Service and reaching out to others seem to come naturally to Deacon Charles H. Hiebler Jr.
A deacon of 27 years who enjoyed a 20-year career with the Boy Scouts of America’s Baltimore Area Council, Deacon Hiebler finds joy in working with people. This service has not gone unnoticed, and on Jan. 26 Deacon Hiebler will be honored by the Boy Scouts of America with its Silver Beaver Award, which is reserved for adult leaders who have had a significant impact on youngsters.
“I was surprised, humbled and happy,” said Deacon Hiebler, upon learning he was to receive the award. “But I think the award is really in recognition of the people who have allowed me to do what I have done.”
There was a time when Deacon Hiebler was in the seminary, but he decided not to become a priest.
“I was in the seminary before, during and after the Second Vatican Council,” he said, “but I decided that my call to service to people should take a different path.”
Deacon Hiebler has years of experience with the Boy Scouts, having been a Scout as a child. He has also served as director of religious education for both Immaculate Heart of Mary in Baynesville, where he is currently a parishioner, and Our Lady of Grace Parish in Parkton. Since 2002, Deacon Hiebler has served the Archdiocese of Baltimore as assistant to the bishop for six Western Maryland counties in the Seton Vicariate, doing pretty much whatever is needed.
“I train pastoral counselors, and develop workshops to improve teamwork and communication,” Deacon Hiebler said. “We managed to merge five parishes in Cumberland into one. It was a huge project, but we completed it in one year.”
Although he is no longer on the payroll of the Boy Scouts, Deacon Hiebler nonetheless has remained active as an adult volunteer.
“I’ve known Charlie since 1961, and he is a great model for the scouts,” said Monsignor Tom Phillips, pastor of St. Gabriel in Woodlawn and the chaplain for Scouts in the Archdiocese of Baltimore. “He really goes the extra mile when working with the Scouting program, and he has a style with people that gives them a sense of their importance.”
Some 30 years ago, Deacon Hiebler helped form Special Needs Boy Scout Troop 216, which is sponsored by the Holy Trinity Knights Council 3413.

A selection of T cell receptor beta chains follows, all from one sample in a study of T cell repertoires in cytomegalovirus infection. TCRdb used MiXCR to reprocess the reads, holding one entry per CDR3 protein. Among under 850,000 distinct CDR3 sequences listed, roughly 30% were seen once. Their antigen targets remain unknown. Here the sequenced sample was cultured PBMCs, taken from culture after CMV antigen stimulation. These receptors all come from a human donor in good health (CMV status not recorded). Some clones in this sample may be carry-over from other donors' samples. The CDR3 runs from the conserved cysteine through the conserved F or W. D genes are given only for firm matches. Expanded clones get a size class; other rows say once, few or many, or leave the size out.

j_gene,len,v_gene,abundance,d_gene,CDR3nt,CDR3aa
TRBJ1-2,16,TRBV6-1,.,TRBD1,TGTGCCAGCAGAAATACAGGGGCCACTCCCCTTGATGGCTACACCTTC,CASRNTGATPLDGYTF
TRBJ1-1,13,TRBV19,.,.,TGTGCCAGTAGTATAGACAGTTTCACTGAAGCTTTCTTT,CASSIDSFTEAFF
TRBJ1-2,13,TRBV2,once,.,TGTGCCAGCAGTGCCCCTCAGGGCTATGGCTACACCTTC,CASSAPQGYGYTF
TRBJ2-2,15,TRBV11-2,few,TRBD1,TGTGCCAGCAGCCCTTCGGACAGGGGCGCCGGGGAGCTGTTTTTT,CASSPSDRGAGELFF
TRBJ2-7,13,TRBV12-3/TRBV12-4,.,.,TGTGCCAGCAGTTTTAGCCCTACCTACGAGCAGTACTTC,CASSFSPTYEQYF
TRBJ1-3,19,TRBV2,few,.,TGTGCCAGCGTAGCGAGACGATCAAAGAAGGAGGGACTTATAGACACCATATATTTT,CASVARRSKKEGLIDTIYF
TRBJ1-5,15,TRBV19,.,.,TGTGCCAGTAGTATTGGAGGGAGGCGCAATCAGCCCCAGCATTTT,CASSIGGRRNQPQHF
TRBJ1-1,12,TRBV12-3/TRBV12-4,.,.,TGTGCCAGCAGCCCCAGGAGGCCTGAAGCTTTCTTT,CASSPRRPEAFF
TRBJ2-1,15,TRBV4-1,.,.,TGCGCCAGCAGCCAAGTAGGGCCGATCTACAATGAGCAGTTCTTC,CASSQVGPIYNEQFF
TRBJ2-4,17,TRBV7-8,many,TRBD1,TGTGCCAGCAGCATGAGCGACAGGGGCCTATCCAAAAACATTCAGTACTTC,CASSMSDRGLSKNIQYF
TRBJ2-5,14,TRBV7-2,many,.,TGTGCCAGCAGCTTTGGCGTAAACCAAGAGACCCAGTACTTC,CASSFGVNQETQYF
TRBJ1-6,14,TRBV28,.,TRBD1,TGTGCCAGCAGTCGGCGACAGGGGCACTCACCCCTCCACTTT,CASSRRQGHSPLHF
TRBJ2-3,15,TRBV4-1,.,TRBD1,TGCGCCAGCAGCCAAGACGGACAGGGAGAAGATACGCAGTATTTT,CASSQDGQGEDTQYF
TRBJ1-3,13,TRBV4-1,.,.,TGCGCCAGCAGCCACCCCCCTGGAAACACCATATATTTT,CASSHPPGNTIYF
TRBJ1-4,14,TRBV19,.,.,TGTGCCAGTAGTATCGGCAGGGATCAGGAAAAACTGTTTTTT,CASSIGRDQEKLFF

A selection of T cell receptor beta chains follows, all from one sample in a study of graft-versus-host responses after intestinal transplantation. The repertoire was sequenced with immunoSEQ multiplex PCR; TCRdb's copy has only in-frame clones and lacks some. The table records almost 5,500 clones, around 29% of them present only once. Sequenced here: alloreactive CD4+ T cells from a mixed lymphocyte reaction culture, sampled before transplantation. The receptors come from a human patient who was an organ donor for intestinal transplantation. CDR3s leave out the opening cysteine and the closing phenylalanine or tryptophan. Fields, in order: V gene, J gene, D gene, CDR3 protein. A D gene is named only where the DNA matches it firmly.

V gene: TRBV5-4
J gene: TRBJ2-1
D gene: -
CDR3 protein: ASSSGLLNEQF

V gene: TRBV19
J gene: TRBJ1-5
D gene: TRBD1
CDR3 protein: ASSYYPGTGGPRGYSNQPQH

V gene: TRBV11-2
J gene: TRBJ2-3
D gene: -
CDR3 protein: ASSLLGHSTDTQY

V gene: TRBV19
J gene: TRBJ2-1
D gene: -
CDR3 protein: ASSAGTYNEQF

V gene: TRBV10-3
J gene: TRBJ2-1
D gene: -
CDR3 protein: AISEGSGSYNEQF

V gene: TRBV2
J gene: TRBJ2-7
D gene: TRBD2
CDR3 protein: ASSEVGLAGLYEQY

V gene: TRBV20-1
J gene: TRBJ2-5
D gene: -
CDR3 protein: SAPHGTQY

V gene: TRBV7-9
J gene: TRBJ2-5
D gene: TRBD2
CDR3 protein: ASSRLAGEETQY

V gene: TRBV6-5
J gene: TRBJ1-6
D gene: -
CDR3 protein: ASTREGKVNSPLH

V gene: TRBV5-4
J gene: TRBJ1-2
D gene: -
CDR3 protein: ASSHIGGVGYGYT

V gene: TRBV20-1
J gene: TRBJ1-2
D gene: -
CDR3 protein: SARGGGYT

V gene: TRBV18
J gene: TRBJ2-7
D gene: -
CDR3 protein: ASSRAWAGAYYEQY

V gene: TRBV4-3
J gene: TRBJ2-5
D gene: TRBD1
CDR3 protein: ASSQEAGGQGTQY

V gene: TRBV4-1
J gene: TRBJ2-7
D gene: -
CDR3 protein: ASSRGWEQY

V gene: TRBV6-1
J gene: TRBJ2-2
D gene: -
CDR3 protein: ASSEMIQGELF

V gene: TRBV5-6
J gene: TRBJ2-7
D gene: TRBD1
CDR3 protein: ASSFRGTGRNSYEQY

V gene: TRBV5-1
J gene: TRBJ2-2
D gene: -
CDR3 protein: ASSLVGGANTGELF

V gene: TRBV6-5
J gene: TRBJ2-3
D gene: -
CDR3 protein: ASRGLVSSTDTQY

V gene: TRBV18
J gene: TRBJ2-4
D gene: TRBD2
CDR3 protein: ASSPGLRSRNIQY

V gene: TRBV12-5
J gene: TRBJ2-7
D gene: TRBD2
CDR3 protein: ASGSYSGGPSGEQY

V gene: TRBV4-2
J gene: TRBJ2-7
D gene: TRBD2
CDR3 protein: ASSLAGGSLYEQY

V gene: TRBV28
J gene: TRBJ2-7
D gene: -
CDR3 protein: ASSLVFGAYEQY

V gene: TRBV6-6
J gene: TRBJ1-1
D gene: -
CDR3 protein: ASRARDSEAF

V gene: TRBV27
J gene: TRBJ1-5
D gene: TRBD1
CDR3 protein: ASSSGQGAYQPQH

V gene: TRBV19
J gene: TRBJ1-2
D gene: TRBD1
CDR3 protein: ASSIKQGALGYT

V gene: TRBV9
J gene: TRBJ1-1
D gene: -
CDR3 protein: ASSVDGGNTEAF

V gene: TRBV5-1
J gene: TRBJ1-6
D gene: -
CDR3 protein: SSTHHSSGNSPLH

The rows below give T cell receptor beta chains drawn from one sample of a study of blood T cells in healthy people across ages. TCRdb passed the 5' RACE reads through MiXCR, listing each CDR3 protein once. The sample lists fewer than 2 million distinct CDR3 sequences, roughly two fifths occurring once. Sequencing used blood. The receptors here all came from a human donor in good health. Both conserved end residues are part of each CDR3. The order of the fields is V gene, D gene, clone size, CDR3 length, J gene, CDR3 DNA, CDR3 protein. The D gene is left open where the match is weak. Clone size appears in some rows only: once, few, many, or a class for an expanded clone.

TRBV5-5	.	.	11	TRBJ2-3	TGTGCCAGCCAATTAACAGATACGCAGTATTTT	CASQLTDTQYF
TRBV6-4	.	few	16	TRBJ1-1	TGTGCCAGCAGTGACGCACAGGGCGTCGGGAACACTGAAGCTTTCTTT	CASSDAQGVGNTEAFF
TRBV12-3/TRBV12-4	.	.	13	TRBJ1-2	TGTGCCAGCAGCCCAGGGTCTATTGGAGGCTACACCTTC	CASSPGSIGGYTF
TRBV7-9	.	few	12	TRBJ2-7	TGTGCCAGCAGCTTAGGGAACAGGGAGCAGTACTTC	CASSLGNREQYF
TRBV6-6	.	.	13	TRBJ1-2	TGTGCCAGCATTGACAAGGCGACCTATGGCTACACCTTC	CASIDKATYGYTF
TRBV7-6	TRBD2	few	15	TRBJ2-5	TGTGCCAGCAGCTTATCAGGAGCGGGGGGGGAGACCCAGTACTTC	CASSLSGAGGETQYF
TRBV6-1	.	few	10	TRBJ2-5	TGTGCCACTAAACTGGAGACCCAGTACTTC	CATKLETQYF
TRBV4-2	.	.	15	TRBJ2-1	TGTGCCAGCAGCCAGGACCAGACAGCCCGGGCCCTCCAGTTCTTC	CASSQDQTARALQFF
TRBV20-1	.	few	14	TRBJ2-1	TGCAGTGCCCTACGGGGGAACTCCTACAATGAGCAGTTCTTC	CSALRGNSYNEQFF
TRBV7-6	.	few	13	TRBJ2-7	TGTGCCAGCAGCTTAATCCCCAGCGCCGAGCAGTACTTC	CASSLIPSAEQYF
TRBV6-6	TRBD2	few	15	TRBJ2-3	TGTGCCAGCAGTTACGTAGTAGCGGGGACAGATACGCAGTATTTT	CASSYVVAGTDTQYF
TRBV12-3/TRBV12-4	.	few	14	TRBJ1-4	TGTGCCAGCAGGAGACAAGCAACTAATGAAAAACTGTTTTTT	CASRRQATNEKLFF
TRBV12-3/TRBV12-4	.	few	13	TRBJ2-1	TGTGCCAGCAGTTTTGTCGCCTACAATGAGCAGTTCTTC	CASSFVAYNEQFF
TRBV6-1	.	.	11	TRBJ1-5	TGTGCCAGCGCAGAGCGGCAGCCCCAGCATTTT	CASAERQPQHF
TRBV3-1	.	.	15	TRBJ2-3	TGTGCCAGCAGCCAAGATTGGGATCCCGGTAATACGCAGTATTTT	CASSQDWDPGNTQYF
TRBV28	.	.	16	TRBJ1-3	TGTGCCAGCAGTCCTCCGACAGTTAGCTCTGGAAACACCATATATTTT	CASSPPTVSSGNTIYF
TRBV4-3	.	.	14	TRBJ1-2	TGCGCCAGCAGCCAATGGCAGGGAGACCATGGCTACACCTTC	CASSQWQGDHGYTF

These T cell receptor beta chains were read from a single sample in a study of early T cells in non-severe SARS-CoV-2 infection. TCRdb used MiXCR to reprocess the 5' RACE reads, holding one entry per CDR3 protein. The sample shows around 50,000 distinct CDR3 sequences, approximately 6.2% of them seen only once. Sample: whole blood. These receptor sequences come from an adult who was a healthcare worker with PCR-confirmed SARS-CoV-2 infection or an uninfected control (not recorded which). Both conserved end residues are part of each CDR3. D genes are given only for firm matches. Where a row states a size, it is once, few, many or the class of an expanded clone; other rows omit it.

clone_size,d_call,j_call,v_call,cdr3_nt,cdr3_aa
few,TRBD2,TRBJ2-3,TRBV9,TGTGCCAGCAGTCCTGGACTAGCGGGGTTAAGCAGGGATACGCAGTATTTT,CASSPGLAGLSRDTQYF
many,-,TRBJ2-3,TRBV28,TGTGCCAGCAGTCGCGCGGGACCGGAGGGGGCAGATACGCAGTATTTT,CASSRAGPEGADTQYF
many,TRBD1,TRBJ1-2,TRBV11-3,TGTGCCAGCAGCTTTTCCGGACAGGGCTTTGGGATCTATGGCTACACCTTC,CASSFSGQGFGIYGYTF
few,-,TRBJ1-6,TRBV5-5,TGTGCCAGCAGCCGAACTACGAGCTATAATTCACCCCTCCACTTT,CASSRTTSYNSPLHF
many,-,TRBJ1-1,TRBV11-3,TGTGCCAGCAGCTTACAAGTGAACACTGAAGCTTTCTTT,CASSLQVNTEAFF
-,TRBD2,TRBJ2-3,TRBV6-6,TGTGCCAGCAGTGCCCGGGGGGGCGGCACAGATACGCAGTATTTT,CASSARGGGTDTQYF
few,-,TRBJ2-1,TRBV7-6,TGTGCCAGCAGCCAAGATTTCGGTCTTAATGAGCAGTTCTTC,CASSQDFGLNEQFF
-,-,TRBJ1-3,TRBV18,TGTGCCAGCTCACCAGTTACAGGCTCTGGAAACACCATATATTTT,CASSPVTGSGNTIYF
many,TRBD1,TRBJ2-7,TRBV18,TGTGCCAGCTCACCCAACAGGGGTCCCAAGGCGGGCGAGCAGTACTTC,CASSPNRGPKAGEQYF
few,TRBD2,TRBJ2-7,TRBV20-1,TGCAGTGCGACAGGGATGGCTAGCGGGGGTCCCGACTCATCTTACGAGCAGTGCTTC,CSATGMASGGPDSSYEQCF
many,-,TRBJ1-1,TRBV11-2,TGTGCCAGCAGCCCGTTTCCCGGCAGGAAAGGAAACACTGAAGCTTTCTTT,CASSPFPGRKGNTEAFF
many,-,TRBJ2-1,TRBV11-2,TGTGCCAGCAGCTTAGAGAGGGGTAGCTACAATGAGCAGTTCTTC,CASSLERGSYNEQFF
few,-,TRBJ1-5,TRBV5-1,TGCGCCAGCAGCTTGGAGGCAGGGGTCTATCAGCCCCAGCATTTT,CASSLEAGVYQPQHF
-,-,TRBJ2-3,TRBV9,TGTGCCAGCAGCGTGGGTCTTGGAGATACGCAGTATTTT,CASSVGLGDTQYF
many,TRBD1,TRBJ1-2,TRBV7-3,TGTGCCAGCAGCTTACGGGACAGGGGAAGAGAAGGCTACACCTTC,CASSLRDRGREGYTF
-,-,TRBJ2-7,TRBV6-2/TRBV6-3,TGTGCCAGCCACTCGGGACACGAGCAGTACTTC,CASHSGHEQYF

It is not just Deacon Hiebler who has had an influence on young men and women through Scouting: the organization has had a huge impact on him, as well as his daughter and two sons, all of whom were Scouts.
“I realize how much I have benefitted in terms of personal growth, character and leadership development,” he said. “And I wanted to see that tradition continue for others.”
With his more than five decades involvement with the Boy Scouts, Deacon Hiebler has seen changes. It is no longer an organization that focuses exclusively on camping and hiking.
“Scouting has adapted with the times,” he noted. “We have expanded our outreach, especially in inner city areas and with underprivileged children.”
And in the Baltimore Area Council (Baltimore City and the five surrounding counties), there are more than 36,000 scouts – both girls and boys can be members of the Boy Scouts – and another 15,000 adult volunteers.
A few of Scouting’s more recent efforts include a Learning for Life Program – an outreach to youth in Baltimore City that introduces them to scouting. There is a Career Exploration program, which arranges for children to interact with adults, such as Baltimore City police officers, and those working in various positions in health care and technology. In addition, the council offers a STEM (Science, Technology, Engineering and Math) program to address the shortages in these areas.
Deacon Hiebler points out that he is chair of the local Boy Scouts Interfaith Committee and is the chair of the Hopkins District, which encompasses the eastern half of Baltimore City.
“I used to be chair of the Catholic Committee on Scouting” he said. “The Interfaith Committee explores the idea of fostering Scouts’ understanding of the various religious of the world and to provide ways for them to reach out to the youth of different religions.”
Yet, as rewarding as his work with the Scouts is, there are challenges – the biggest being able to recruit enough adult volunteers to make it possible to reach out to more children. But, said Hiebler, if you can’t build a fire or follow a compass, don’t despair.
“We need men and women to have an interest in working with youth, who are of good character and can pass the background check and the Catholic Church’s STAND program,” he said. “You don’t necessarily have to know much about scouting – we can teach that. What we need are really good adult role models.”